Although being “equally yoked” is a biblical concept, I don’t believe it only addresses your spiritual faith. You can be with a Christian and still be “unequally yoked”. You have to ask yourself about goals, mindsets, and preferences. Just because you’re compatible in faith doesn’t mean you’re compatible in a relationship. I’ve had moments where I put more emphasis on the person who was a Christain just to find out they were emotionally unavailable, their goals didn’t match mine, and our speed of expected commitment didn’t match either.

I once dated a guy who was a Christain but he lacked ambition. He literally told me he felt God didn’t want him to be rich or make a lot of money because he should be humble. I wholeheartedly disagreed. I’m an ambitious visionary. I would feel suffocated dating someone who feels living at their highest potential isn’t necessary. I believe being “equally yoked” matters in the spiritual, mental, and emotional.

We’re Not Equally Yoked, Should I Date Him?

As stated previously, I got saved in my adult life. This means that most of my life was lived unsaved. After being saved, I still dabbled in unsaved waters. I have attempted to date several men who do not share my faith. I’ve learned that it is a horrible idea and I would never recommend it. Not only will you clash about general beliefs, but you’ll also clash about morals and values.

I remember dating a guy who thought flirting wasn’t cheating. No, he wasn’t a Christian. I later found out he was planning to cheat on me. He was flirting with women on social media and I caught him. He was sliding in DMs and having a good ol time. When I confronted him, he brushed it off as if I was overreacting. To him, it actually wasn’t a big deal. For me, it was a dealbreaker and I ended things immediately.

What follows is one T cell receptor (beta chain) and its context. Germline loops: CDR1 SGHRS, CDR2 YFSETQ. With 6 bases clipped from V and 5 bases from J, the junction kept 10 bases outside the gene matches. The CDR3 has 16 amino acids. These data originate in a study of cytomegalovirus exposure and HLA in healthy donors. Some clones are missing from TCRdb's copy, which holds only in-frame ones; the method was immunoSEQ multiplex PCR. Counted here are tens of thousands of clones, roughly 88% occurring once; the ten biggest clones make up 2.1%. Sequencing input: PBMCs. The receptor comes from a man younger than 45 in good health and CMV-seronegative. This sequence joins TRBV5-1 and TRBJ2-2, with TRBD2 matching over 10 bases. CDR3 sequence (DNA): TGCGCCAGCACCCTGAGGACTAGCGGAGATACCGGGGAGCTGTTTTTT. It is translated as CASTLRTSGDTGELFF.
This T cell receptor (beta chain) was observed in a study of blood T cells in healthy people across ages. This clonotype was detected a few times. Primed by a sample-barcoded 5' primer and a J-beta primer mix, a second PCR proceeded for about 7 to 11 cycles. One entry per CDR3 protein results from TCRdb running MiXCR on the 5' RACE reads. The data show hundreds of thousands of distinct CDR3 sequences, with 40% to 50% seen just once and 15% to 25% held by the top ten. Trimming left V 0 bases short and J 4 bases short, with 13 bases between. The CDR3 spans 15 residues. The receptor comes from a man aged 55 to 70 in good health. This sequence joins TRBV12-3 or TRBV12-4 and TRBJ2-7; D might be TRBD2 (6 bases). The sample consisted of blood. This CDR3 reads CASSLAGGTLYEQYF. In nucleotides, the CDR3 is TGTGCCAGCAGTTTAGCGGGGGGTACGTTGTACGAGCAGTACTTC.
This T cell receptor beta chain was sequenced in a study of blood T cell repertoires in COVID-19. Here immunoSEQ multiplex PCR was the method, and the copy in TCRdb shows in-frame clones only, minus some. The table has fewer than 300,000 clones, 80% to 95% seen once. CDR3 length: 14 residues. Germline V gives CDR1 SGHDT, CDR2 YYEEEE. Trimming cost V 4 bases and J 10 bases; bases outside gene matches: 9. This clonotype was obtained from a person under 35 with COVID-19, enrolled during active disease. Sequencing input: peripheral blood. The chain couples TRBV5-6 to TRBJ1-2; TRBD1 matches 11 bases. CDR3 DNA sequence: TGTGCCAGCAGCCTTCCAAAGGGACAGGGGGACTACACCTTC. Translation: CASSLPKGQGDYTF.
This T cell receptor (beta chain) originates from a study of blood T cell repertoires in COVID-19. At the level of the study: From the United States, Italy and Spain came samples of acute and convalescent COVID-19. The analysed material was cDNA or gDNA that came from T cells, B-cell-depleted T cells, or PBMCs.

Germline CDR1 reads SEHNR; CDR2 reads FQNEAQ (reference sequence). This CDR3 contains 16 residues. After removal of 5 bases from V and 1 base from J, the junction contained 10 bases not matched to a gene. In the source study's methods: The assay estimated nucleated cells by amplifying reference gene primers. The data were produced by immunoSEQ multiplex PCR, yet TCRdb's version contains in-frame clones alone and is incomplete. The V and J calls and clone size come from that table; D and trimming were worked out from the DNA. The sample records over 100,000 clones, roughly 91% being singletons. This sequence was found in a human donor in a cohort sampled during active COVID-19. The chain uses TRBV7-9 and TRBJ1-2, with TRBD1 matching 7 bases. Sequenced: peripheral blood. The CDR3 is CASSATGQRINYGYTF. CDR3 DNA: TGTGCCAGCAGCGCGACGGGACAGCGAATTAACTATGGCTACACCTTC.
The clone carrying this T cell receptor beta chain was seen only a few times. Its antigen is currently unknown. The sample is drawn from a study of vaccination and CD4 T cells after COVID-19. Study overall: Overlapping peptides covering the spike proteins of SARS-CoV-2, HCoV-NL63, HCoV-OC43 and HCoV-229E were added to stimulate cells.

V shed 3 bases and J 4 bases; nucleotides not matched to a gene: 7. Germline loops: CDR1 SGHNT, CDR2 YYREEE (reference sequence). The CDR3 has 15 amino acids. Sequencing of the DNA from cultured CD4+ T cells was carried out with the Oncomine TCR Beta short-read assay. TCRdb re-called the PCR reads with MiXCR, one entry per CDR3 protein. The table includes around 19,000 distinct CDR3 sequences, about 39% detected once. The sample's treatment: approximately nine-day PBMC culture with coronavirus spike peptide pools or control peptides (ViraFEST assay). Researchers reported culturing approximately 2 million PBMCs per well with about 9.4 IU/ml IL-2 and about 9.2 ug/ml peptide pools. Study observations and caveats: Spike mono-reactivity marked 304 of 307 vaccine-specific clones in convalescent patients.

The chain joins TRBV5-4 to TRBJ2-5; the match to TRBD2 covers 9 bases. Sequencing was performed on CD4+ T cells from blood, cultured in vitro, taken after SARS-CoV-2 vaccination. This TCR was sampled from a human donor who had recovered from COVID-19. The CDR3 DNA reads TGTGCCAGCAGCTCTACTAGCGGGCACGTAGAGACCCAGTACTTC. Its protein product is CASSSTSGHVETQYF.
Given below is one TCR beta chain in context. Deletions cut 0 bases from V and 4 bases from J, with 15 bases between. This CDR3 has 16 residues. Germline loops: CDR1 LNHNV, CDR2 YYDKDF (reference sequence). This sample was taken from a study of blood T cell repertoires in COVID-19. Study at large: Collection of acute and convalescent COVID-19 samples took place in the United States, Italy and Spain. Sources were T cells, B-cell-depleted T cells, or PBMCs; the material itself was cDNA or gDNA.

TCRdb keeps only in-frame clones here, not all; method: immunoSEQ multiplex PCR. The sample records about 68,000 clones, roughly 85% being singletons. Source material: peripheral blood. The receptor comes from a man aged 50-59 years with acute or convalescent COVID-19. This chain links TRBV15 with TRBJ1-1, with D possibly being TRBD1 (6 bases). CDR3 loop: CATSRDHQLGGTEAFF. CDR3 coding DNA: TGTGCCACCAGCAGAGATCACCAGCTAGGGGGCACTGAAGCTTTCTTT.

My moral compass was way higher than his due to my relationship with Christ. I believe in honor, treating others as you want to be treated, and making every effort to be at peace with others. Well, he did not because he wasn’t living for God, he was living for himself. He’s not the only unbeliever I’ve dated. After continually bumping my head trying to date these people and realizing the scripture was right, I learned a few things.

Why I Won’t Date Him If We’re Unequally Yoked

Lack of Accountability:

God is huge on accountability. The Bible speaks heavily on confessing sin to not only Him but also to who you’ve wronged and to make amends. When I’ve dated men who weren’t believers, they avoided accountability like Covid. It was never them, it was always deflection or passive aggression. I refuse to accept full accountability in a relationship where there are two people. I can’t carry that kind of weight.

Lack of Purpose: